One More Way to Enjoy Summer on the Bay

The best times of summer are the hours we spend outdoors.
    I bet you’re planning plenty such hours. Aiding and abetting your plans are Bay Weekly’s 8 Days a Week and 101 Ways to Have Fun: Your Indispensable Guide to Summer on the Chesapeake.
    Both are packed with things to do on land and on water, where breezes tame the worst of Chesapeake Country’s heat and humidity, and when they fail, you can jump in.
    On land this weekend, there’s South County Festival on Saturday; the Eastport Home and Garden Tour and Summer at City Dock on Sunday; and the Annapolis Arts and Crafts Festival spanning both days.
    On water, you can join the Leukemia Cup Regatta; paddle from Parkers Creek to Flag Ponds; sail with Chesapeake Regional Accessible Boating; wade into the Patuxent with Bernie Fowler; and join a floating concert on the Magothy River.
    Good times like these get us into our carefree summer groove.
    Planning ahead, next Saturday, June 18, combines the best of both elements with Bands on the Sand, a musical fundraiser for Chesapeake Bay Foundation and the only festival that brings you to the Foundation’s Bay beach. You can get even closer to the elements if you leave the car at home and go by boat.
    So you can stay there for hours, consider one more way to enjoy summer on the Bay. Use the right sunscreen, one that will keep you safe from both the UVB rays that cause sunburn and the UVA rays that contribute to skin cancer, aging and wrinkling.
    Shopping for sunscreens is mind-boggling. The range of products is so confusing that you’ll be tempted to buy the one that smells best.
    You might as well, because according to the national experts on protection from the sun, most of the claims sun products make are unfounded. With no effective regulation of the products — the federal Food and Drug Administration has been dithering over new rules for 33 years — “sunscreen makers are not required to verify that their sunscreens work, test for SPF protection, check waterproof claims or provide UVA protection,” reports the Environmental Working Group, a Washington-based advocacy focused on health and consumer issues.
    In preparation for the sun season, I’ve been studying the Group’s just-released 2011 Sunscreen Guide (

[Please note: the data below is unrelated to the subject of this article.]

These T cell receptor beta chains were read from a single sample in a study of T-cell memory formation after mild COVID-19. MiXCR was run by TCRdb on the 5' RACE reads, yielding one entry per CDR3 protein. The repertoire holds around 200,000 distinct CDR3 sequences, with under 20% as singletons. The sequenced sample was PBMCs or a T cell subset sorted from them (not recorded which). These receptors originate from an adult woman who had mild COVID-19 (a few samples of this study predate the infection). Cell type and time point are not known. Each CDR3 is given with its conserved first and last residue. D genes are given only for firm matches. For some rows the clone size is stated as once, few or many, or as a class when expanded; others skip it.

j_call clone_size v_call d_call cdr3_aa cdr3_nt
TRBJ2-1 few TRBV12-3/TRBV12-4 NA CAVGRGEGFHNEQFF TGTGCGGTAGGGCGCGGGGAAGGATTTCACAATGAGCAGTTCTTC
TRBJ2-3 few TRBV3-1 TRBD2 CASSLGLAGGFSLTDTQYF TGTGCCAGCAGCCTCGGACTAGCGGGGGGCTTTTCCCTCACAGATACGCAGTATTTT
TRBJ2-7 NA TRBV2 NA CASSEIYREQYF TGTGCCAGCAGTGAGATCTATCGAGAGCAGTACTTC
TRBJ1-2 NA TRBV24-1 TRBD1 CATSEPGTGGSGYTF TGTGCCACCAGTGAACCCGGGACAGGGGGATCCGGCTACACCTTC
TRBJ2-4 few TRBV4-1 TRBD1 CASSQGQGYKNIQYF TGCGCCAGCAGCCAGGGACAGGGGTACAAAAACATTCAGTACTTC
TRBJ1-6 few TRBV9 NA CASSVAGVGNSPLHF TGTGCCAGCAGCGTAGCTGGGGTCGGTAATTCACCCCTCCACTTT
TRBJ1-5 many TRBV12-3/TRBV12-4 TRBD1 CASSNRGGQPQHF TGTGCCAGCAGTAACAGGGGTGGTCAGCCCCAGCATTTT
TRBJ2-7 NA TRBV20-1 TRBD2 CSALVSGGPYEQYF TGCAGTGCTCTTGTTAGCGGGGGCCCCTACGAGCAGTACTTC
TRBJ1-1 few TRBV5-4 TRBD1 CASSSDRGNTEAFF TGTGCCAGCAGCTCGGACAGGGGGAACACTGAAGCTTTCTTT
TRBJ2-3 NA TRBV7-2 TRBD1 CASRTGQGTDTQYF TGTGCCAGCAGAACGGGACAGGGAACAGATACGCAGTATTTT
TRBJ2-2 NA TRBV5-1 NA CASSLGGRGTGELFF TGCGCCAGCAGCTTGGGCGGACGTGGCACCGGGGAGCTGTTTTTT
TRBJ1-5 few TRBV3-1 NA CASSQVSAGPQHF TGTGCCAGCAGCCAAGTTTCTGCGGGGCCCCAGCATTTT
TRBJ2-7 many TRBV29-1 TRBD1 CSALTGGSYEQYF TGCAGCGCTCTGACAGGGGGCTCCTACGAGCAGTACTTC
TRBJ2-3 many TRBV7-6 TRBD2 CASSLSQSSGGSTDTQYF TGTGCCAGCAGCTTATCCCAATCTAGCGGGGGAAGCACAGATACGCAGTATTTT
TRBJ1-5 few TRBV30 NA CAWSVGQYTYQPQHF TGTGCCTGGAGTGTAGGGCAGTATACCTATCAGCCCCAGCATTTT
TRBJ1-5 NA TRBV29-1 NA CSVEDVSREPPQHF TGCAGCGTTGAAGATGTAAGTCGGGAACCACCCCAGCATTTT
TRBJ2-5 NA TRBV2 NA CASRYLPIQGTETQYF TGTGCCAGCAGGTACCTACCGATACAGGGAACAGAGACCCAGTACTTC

Environmental Working Group scientists studied 1,700 sunscreens, lip balms and SPF moisturizers and makeup, including more than 600 beach and sports sunscreens, produced under 292 brand names. Each was rated from 0 (the best) to 10 (the worst) in a product-by-product analysis of safety and effectiveness.
    Only one in five earned the group’s recommendation. The top-rated products were all mineral based, containing either zinc or titanium to help cut UVA exposure. A second tier of non-mineral products is rated for people who don’t like the smell, feel or look of the minerals or worry about absorbing the tiny nanoparticles. None of the recommended products contains oxybenzone or vitamin A, which the group considers dangerous in sunscreens. None are sprayed or powdered, to avoid inhalation of nanoparticles.
    Even so, the recommended list is long at 129 products. Many brands produce lots of products, but only one or two may be recommended. To get it right, print the list and take it shopping.
    I used it to shop four stores: a CVS drug store, a small Food Rite near my marina, the newest Giant in the region (at Edgewater) and Whole Foods. None of the top brands were on the shelves at the drug store or Food Rite; one, an Aveeno screen for babies, was shelved at Giant.
    However, “nearly 90 brands, including CVS, Neutrogena, Banana Boat, Walgreens and Aveeno, now offer sunscreens with zinc and titanium,” according to the Group, so they’re in the ballpark.
    The second tier also includes some commonly available brands: one kind of Australian Gold, two Bull Frog (shelved at Giant) two Coppertone, and one Lubriderm.
    At Whole Foods, I had a choice of about a dozen highly rated screens. Even so, I had to compare labels carefully to be sure of getting the right product within a brand.
    Online, you have a bigger choice, but you have no hope of examining what you’re buying.
    Buying the right product isn’t enough to keep you safe. You also have to use it in the right way.
    “Apply sunscreen 30 minutes before going outside, and at least every two hours thereafter,” the Group advises. “Reapply after being in the water, sweating a lot or towel drying. Don’t skimp. Apply one ounce (about a palmful) evenly to all exposed skin.”
    You’ll be using a lot and using it in daylight, so don’t buy products that are combined with bug sprays.
    Even better, wear a hat and shirt.
    See you in the sun.